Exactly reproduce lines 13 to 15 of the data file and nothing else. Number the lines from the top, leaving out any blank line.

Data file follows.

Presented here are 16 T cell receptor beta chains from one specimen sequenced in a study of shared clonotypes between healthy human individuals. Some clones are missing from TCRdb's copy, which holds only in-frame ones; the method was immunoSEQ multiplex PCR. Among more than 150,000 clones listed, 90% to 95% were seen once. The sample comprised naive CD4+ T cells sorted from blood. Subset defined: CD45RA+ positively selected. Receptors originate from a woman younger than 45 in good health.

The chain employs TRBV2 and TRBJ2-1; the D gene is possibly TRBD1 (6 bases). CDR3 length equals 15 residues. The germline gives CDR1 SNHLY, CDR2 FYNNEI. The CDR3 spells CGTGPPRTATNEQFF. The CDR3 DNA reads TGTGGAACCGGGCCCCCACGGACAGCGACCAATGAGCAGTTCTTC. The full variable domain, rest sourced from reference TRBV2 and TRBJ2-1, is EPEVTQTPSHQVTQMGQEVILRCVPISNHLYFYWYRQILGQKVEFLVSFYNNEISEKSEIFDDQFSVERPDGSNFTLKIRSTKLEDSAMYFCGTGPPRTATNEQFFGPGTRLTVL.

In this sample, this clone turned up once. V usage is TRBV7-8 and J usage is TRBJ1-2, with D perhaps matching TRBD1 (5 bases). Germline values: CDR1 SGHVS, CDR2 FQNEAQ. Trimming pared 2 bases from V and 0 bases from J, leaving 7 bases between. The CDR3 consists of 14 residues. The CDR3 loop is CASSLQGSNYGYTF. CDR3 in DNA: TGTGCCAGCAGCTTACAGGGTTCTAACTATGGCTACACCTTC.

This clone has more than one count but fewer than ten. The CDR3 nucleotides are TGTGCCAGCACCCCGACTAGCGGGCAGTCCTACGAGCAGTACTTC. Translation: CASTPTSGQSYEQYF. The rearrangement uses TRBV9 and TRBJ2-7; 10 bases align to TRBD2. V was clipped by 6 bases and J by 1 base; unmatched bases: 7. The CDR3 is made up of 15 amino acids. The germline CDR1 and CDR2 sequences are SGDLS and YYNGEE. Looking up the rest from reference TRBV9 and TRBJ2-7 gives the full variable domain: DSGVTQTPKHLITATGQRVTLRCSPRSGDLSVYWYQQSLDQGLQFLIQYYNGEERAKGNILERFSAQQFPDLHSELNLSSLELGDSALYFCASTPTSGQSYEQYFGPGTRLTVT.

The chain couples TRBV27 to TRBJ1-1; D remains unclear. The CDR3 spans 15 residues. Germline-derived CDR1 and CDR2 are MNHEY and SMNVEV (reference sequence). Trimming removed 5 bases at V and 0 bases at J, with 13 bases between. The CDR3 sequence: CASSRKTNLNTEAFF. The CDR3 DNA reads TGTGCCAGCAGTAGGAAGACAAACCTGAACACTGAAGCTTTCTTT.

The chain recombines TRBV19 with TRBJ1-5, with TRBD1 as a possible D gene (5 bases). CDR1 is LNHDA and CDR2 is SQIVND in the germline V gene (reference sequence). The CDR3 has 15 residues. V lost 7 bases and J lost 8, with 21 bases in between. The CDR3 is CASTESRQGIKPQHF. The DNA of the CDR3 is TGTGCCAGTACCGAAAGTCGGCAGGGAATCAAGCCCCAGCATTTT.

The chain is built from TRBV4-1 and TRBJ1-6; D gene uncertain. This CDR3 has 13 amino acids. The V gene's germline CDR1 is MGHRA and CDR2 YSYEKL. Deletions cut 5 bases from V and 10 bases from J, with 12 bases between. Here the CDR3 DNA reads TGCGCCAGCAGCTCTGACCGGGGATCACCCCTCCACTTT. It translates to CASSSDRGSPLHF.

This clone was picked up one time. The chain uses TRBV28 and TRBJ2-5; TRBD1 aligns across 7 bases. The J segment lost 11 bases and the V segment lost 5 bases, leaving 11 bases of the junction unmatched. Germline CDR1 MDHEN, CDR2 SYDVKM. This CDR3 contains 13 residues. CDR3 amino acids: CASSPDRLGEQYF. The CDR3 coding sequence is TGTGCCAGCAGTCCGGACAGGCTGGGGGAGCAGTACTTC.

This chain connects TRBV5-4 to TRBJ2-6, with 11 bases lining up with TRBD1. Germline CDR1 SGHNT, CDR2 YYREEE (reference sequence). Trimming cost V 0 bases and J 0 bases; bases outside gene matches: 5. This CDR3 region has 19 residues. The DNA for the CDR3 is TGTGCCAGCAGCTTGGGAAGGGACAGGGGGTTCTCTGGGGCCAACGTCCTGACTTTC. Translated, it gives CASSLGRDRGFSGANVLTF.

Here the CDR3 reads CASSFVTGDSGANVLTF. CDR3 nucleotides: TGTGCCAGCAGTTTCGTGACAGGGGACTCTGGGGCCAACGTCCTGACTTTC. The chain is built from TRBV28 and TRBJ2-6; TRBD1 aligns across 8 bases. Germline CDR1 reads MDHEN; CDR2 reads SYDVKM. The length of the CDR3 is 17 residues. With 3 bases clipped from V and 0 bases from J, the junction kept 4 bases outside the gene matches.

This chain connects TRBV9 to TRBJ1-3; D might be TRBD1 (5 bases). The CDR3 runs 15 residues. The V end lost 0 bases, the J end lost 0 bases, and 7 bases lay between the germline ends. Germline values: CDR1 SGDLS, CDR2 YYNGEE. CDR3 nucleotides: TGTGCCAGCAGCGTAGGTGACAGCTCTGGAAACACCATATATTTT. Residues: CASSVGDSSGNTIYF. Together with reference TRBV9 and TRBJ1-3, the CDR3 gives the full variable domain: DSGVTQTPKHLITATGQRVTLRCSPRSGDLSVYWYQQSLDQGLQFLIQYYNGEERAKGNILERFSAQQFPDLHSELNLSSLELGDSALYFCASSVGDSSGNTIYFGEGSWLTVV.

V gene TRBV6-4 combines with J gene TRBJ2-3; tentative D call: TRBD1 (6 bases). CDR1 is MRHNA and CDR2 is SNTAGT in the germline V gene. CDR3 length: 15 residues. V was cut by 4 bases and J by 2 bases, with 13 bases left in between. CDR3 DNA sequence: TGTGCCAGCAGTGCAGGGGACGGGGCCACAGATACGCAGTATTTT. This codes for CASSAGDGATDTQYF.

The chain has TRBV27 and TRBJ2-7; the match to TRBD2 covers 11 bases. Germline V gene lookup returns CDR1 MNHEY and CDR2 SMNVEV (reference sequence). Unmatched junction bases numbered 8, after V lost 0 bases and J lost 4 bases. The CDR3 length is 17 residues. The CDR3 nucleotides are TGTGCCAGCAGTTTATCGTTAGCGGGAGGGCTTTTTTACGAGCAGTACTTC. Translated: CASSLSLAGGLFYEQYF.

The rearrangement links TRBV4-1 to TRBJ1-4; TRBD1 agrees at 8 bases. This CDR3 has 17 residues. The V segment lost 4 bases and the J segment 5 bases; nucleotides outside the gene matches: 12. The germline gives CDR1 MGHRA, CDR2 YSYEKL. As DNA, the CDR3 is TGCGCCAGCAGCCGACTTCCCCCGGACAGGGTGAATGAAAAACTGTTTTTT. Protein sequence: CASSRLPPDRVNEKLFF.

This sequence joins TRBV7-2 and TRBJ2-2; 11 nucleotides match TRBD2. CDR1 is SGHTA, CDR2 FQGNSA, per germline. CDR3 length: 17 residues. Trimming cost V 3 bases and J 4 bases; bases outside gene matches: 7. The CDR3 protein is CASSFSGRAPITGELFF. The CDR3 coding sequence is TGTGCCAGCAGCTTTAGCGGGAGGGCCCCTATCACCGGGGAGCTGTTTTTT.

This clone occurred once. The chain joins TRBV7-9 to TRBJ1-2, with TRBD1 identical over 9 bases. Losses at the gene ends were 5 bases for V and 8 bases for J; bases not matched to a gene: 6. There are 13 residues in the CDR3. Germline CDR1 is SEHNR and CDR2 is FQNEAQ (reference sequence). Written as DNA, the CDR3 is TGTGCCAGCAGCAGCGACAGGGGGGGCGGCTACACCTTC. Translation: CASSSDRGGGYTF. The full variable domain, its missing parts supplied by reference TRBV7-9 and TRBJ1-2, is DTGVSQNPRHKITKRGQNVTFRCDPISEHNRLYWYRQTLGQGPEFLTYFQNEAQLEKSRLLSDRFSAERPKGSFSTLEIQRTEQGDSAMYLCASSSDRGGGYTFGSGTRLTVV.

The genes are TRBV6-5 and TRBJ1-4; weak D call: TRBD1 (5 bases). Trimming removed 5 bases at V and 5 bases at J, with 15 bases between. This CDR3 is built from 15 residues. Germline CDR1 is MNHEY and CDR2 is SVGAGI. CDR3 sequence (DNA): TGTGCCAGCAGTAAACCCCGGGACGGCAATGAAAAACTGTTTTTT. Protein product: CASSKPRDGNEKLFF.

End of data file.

The chain has TRBV27 and TRBJ2-7; the match to TRBD2 covers 11 bases. Germline V gene lookup returns CDR1 MNHEY and CDR2 SMNVEV (reference sequence). Unmatched junction bases numbered 8, after V lost 0 bases and J lost 4 bases. The CDR3 length is 17 residues. The CDR3 nucleotides are TGTGCCAGCAGTTTATCGTTAGCGGGAGGGCTTTTTTACGAGCAGTACTTC. Translated: CASSLSLAGGLFYEQYF.

The rearrangement links TRBV4-1 to TRBJ1-4; TRBD1 agrees at 8 bases. This CDR3 has 17 residues. The V segment lost 4 bases and the J segment 5 bases; nucleotides outside the gene matches: 12. The germline gives CDR1 MGHRA, CDR2 YSYEKL. As DNA, the CDR3 is TGCGCCAGCAGCCGACTTCCCCCGGACAGGGTGAATGAAAAACTGTTTTTT. Protein sequence: CASSRLPPDRVNEKLFF.

This sequence joins TRBV7-2 and TRBJ2-2; 11 nucleotides match TRBD2. CDR1 is SGHTA, CDR2 FQGNSA, per germline. CDR3 length: 17 residues. Trimming cost V 3 bases and J 4 bases; bases outside gene matches: 7. The CDR3 protein is CASSFSGRAPITGELFF. The CDR3 coding sequence is TGTGCCAGCAGCTTTAGCGGGAGGGCCCCTATCACCGGGGAGCTGTTTTTT.